Tyrosine Kinase Inhibitor-Induced Acute Myocarditis, Myositis, and Cardiogenic Shock
MajidAsawaeer, MD; DavidBarton, MD; Stanley Radio, MD; Stanley ;,Houston Methodist Hospital, Houston, Texas
A 61-year-old female was admitted with acute dyspnea on exertion and diffuse muscle tenderness 1 month after initiation of sorafenib for renal cell carcinoma. On examination, she was tachycardic with elevated jugular venous pressure, ascites, and lower extremity edema. Initial laboratory testing revealed a troponin I of 13.1 ng/mL, elevated creatine kinase of 1,817 ng/mL, elevated aminotransferases, and B-natriuretic peptide of 534 pg/dL. Electrocardiogram showed acute ST segment elevation in the anteroseptal leads, which may suggest right ventricle (RV) myocardial damage more than left ventricle. Echocardiogram revealed a dilated and severely depressed right ventricle with global left ventricular systolic dysfunction (Figure 1 A). A lung ventilation/perfusion scan showed low probability for pulmonary embolism. Coronary angiogram showed normal coronary arteries (Figure 1 B). Right heart catheterization revealed a mean right atrial pressure of 20 mm Hg, a pulmonary capillary wedge pressure of 15 mm Hg, and a Fick cardiac output of 3.5 L/min, indexed to 1.7 L/min/m2. Endocardial biopsies (Figure 1 C, D) showed lymphohistiocytic active myocarditis with prominent endocardial plasma cells and eosinophilic infiltrate consistent with drug-mediated myocarditis. Reverse transcription polymerase chain reaction and staining were negative for viral or fungal etiologies.
The patient was started on inotropic support and methylprednisone for presumed drug-mediated myocarditis. The patient did not have risk factors to predispose her to RV dysfunction prior to her presentation. Patient prognosis was poor given her cancer. Her condition deteriorated, and a percutaneous RV assist device was offered; however, the patient refused and chose comfort care. She passed away soon afterwards.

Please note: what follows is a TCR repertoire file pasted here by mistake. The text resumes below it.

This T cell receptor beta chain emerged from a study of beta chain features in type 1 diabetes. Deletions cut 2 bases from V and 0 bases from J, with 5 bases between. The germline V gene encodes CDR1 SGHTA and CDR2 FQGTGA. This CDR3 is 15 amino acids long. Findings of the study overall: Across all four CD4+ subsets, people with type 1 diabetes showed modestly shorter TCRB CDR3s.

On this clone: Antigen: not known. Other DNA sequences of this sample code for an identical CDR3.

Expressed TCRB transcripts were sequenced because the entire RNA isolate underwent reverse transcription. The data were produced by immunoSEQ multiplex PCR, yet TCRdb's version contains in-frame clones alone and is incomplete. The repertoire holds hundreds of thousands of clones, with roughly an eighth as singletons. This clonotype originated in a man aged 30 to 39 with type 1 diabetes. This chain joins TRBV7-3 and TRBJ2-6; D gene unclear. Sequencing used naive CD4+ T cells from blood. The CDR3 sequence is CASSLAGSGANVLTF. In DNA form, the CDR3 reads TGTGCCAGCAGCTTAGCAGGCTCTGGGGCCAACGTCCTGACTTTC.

To the best of our knowledge, this is the first case of acute myocarditis and myositis secondary to a short course of sorafenib treatment. Sorafenib is a tyrosine kinase inhibitor that targets more than 30 kinases, including vascular endothelial growth factor receptors.1,2 Sorafenib can induce cardiotoxicity effects, including hypertension, thromboembolism, and left ventricular dysfunction.3 The mechanisms underlying cardiomyopathy associated with sorafenib are complex and multifactorial and include reversible mitochondrial injury, impairment of stress-induced paracrine angiogenic capacity, reduced myocardial capillary density, hypoxic signaling induction in the myocardium, and myocardial hibernation and necrosis. An animal model of myocyte necrosis demonstrated that inhibition of c-kit+ stem cell proliferation by inducing apoptosis exacerbates damage by decreasing endogenous cardiac repair.3
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- Welti J, Loges S, Dimmeler S, Carmeliet P. Recent molecular discoveries in angiogenesis and antiangiogenic therapies in cancer. J Clin Invest. 2013 Aug;123(8):3190-200.
- Duran JM, Makarewich CA, Trappanese D, et al. Sorafenib cardiotoxicity increases mortality after myocardial infarction. Circ Res. 2014 May 23;114(11):1700-12.